German FCO imposes fine Fuchs

28 July 2006

Christian Schwedler

May 2006

The German Federal Cartel Office (FCO) has imposed a fine of €250,000 against TEUTO Gewürzvertrieb GmbH (TEUTO), Dissen, the distribution company of the Fuchs group, for violating a prohibition decision of the FCO. The investigations show that TEUTO had indeed changed their written agreements in accordance with the prohibition, but continued its abusive behaviour on an informal basis.

The FCO’s prohibition decision dates back to July 2002 and was aimed at stopping the Fuchs group from unfairly impeding the business activities of Hartkorn, one of the few remaining medium-sized spice producers. The infringement amounted to forcing competitors out of the market systematically by paying retailers high contributions to advertising costs, which induced them to agree to stock exclusively Fuchs products.

Fuchs sells dried spices and herbs in household packages under the brand names Fuchs, Ostmann, Ubena and Wagner to food retailers in Germany via the distribution company TEUTO. With a market share of more than 70 per cent the company has a dominant position on the German market. It is also the market leader in Europe and the second largest spice producer in the world after US-American McCormick.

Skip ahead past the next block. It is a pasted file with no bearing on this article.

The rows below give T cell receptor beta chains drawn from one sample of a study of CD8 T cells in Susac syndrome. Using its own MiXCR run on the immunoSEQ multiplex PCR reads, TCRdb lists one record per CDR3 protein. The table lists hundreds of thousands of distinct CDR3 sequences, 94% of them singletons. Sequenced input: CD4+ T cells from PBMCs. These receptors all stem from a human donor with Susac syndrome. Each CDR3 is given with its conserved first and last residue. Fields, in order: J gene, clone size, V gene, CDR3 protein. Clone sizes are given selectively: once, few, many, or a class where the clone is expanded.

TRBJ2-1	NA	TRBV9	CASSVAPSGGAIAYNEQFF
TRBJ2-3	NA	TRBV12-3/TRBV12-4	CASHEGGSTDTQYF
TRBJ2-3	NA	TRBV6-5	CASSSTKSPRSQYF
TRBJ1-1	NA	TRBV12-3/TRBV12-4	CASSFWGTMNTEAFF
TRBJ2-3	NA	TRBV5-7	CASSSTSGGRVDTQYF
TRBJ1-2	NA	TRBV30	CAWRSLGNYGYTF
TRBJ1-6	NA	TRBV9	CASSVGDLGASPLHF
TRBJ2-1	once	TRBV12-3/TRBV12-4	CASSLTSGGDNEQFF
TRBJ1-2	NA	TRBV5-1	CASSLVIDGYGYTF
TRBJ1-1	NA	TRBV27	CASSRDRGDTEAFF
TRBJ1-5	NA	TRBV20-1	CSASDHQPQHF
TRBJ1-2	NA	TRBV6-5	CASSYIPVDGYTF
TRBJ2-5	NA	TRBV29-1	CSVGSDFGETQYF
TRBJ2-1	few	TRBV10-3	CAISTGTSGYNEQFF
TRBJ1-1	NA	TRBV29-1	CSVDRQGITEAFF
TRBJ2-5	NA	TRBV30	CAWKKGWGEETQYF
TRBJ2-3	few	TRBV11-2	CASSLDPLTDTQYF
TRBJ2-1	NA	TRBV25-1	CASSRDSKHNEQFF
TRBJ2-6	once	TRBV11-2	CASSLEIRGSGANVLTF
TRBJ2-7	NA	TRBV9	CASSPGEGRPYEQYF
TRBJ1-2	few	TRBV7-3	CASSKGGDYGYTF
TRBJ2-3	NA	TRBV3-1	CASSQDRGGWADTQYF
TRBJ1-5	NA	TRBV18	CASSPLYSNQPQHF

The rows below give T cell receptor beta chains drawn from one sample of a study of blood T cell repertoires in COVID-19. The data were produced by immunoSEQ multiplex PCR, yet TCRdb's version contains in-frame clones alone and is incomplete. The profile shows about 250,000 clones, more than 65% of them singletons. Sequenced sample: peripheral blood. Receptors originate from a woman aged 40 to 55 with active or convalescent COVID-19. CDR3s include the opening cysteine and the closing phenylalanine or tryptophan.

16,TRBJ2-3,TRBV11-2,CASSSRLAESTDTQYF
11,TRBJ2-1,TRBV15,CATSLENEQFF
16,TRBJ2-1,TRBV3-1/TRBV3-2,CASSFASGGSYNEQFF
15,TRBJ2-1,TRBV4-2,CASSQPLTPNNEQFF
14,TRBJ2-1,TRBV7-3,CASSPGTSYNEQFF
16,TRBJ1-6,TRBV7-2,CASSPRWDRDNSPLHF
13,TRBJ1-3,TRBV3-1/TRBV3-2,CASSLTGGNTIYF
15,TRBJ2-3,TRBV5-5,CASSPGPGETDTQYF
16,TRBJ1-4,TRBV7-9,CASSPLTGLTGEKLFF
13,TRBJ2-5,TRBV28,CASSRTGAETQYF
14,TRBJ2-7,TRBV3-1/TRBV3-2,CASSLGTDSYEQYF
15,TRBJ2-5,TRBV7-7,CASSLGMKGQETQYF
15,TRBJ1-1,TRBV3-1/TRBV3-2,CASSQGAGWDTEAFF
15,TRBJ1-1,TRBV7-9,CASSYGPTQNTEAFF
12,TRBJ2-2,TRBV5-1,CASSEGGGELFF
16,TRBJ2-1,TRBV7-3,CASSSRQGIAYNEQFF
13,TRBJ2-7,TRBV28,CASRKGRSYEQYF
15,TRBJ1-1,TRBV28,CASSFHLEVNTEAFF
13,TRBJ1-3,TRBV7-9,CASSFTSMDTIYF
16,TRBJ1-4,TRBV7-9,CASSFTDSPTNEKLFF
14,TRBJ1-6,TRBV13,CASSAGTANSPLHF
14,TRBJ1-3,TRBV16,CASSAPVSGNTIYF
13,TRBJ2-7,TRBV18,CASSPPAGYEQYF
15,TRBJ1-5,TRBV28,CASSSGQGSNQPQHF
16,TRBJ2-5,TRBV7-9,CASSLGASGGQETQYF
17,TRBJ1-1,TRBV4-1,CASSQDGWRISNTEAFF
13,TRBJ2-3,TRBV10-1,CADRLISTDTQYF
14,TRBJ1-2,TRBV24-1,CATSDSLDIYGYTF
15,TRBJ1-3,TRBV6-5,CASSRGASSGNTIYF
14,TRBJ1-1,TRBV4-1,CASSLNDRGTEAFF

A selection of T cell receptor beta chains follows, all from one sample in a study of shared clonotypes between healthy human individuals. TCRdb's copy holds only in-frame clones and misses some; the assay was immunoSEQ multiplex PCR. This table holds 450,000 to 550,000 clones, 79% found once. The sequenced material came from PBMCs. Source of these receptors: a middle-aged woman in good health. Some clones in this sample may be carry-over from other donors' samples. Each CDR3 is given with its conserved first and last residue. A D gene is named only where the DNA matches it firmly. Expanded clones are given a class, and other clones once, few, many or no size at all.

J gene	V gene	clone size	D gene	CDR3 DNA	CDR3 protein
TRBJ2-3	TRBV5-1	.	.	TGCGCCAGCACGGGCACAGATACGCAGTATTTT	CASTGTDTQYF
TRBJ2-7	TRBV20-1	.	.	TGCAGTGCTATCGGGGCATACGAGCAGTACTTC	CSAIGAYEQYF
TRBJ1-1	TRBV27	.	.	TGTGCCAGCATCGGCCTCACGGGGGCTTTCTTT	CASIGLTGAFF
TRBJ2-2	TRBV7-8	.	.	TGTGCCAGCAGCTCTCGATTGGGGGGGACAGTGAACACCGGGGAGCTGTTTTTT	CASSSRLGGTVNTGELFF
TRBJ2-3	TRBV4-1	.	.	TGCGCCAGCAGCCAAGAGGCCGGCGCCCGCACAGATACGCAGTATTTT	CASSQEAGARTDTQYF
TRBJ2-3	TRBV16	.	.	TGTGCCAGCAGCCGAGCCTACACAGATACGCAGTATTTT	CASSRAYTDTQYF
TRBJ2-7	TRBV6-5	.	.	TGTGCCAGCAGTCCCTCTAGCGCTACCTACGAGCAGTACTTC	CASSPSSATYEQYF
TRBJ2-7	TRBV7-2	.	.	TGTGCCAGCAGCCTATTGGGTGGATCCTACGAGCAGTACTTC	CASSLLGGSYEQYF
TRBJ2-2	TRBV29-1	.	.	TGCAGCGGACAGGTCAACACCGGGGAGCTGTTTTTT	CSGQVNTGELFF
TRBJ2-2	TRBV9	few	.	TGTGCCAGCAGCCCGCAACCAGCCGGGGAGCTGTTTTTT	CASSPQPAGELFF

According to the FCO’s investigations, TEUTO sales representatives committed at least five violations of the prohibition decision since the decision had been issued. TEUTO’s sales representatives had no longer enforced exclusivity upon the retailers they supplied on a written basis but had either agreed this verbally or de facto enforced it by the manner in which the provisions of the supply agreements were formulated. As an incentive for granting exclusivity to the detriment of Hartkorn, the retailers received unusually high contributions to advertising costs in the form of payments and/or services in kind (of economic value) such as in particular the free supply of basic equipment, i.e. shop shelves filled with spices.

The FCO found that these violations were made possible by the negligent breach of duty of supervision by the former managing director who was responsible at that time for TEUTO’s distribution activities. This breach of duty of supervision has now been penalised by the decision of the FCO. TEUTO can appeal against the decision.

The decision is designed to show the FCO’s determination to stop powerful companies squeezing their smaller competitors out of the market by improper means. It is a signal that companies that continue to do so even after a prohibition decision commit a grave violation and must face correspondingly high fines. The FCO made it quite clear that it will exercise its powers to the greatest extent possible to end competition law violations permanently.

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